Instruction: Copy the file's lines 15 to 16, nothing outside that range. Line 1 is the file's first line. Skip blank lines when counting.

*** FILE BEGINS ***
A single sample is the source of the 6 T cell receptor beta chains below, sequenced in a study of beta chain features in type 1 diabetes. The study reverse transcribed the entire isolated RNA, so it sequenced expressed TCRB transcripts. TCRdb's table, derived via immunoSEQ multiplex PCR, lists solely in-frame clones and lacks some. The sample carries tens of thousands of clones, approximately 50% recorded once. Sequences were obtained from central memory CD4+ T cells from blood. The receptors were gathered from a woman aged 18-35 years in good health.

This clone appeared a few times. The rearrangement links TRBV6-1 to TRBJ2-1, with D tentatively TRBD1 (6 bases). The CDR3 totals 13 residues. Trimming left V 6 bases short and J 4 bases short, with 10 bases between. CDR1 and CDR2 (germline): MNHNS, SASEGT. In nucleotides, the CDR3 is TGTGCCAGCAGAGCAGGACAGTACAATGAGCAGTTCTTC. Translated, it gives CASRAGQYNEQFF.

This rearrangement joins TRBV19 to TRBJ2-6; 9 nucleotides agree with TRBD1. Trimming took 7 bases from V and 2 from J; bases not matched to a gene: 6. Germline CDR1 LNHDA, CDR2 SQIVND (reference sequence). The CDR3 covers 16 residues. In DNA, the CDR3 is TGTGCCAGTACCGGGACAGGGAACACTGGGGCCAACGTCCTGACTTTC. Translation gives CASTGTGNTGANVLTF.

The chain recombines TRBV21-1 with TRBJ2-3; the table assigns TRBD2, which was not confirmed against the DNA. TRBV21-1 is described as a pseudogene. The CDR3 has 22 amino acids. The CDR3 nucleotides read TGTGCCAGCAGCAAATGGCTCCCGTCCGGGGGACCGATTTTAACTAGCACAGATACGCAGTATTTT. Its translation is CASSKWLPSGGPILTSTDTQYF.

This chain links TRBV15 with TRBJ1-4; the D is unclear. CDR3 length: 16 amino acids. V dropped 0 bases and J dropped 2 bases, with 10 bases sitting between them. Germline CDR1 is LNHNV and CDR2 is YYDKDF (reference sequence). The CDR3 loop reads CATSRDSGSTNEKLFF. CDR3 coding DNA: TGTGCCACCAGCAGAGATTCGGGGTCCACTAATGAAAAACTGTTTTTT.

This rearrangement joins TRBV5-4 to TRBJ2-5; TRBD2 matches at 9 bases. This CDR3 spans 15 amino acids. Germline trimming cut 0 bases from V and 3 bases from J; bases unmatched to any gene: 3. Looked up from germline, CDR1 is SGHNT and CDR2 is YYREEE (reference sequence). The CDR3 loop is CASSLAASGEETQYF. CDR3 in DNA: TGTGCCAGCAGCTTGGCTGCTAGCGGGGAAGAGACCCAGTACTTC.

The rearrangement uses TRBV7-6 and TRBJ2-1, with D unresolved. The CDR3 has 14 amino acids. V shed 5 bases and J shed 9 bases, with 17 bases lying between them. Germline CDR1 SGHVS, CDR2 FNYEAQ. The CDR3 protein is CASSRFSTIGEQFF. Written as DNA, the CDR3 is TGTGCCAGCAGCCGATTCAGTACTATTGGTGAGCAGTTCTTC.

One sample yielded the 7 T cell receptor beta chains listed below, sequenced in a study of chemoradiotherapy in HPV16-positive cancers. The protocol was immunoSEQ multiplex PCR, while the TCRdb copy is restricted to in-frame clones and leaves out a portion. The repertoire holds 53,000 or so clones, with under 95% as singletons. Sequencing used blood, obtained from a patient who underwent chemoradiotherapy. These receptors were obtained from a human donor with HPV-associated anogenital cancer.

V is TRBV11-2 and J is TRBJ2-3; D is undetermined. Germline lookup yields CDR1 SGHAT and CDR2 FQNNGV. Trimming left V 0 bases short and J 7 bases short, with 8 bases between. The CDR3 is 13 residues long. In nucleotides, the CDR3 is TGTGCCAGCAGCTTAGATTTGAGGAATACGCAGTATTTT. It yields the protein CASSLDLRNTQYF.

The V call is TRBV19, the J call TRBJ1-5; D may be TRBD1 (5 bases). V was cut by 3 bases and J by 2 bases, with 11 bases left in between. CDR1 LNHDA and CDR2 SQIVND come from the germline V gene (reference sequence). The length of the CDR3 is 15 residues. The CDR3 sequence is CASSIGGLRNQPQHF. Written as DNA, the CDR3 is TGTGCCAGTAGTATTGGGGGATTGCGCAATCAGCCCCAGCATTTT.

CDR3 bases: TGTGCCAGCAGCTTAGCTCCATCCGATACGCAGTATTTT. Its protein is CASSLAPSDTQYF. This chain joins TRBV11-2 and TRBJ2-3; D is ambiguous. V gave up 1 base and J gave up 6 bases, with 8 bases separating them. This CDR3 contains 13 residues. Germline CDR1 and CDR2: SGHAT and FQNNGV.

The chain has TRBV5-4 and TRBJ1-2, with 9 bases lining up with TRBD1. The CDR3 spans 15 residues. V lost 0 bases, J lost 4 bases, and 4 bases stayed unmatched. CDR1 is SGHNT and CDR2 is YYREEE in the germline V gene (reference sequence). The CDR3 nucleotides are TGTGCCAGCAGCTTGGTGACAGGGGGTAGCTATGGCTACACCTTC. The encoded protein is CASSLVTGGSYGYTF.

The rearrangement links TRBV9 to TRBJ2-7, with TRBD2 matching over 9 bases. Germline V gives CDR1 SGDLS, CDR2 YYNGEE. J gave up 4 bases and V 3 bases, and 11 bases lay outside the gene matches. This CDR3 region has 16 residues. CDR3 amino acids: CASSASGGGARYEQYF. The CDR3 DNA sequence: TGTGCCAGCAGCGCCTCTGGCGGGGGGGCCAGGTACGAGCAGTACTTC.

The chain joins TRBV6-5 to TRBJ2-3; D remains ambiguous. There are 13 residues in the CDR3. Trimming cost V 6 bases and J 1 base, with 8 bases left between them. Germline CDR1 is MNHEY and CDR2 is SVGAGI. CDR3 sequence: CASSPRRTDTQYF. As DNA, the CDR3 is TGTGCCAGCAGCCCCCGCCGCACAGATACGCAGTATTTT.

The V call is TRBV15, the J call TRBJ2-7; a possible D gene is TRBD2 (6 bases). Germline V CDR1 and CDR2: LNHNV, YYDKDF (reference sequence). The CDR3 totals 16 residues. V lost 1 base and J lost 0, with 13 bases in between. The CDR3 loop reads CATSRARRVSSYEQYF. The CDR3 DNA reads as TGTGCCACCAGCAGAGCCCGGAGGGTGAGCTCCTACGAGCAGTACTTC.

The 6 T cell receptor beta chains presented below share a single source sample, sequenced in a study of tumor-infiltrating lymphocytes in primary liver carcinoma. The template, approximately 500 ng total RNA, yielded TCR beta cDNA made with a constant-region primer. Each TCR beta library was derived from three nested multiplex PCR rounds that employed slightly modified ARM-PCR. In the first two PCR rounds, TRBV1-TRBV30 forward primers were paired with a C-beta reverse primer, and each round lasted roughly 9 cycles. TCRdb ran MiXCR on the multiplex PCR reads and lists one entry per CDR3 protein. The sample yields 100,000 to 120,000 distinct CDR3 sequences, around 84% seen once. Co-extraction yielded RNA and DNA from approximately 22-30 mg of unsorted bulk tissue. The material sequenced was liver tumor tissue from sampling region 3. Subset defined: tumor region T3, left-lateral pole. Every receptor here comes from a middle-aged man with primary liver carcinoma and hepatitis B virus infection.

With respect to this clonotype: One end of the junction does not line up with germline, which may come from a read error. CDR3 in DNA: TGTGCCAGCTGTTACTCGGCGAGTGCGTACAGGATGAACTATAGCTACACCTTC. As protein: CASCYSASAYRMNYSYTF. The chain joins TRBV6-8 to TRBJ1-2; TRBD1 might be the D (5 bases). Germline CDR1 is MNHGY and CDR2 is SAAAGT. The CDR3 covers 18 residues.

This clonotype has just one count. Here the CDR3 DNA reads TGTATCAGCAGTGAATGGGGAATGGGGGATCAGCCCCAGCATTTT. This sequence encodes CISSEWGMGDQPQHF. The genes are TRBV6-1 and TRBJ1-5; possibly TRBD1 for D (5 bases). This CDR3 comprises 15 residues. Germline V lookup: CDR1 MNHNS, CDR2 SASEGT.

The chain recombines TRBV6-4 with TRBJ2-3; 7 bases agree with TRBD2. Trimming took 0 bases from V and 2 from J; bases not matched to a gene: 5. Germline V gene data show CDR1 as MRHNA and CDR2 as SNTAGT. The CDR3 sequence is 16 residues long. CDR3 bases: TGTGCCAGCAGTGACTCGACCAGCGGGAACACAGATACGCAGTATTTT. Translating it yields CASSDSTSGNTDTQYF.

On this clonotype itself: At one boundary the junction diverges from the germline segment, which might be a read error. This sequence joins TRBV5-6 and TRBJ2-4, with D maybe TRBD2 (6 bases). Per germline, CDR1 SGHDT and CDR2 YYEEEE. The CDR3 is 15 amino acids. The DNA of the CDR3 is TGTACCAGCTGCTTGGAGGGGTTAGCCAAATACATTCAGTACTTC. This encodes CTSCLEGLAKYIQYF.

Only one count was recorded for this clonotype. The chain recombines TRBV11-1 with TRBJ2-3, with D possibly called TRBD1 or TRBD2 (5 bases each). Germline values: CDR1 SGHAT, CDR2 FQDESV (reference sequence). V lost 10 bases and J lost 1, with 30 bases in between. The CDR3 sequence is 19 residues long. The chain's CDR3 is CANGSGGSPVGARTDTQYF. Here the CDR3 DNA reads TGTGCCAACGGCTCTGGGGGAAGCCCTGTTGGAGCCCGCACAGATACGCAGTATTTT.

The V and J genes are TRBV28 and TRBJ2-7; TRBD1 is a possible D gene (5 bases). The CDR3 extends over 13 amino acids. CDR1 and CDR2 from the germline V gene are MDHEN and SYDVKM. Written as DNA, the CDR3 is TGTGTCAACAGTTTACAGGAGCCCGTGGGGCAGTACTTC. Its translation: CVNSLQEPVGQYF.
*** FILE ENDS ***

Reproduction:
The V call is TRBV15, the J call TRBJ2-7; a possible D gene is TRBD2 (6 bases). Germline V CDR1 and CDR2: LNHNV, YYDKDF (reference sequence). The CDR3 totals 16 residues. V lost 1 base and J lost 0, with 13 bases in between. The CDR3 loop reads CATSRARRVSSYEQYF. The CDR3 DNA reads as TGTGCCACCAGCAGAGCCCGGAGGGTGAGCTCCTACGAGCAGTACTTC.

The 6 T cell receptor beta chains presented below share a single source sample, sequenced in a study of tumor-infiltrating lymphocytes in primary liver carcinoma. The template, approximately 500 ng total RNA, yielded TCR beta cDNA made with a constant-region primer. Each TCR beta library was derived from three nested multiplex PCR rounds that employed slightly modified ARM-PCR. In the first two PCR rounds, TRBV1-TRBV30 forward primers were paired with a C-beta reverse primer, and each round lasted roughly 9 cycles. TCRdb ran MiXCR on the multiplex PCR reads and lists one entry per CDR3 protein. The sample yields 100,000 to 120,000 distinct CDR3 sequences, around 84% seen once. Co-extraction yielded RNA and DNA from approximately 22-30 mg of unsorted bulk tissue. The material sequenced was liver tumor tissue from sampling region 3. Subset defined: tumor region T3, left-lateral pole. Every receptor here comes from a middle-aged man with primary liver carcinoma and hepatitis B virus infection.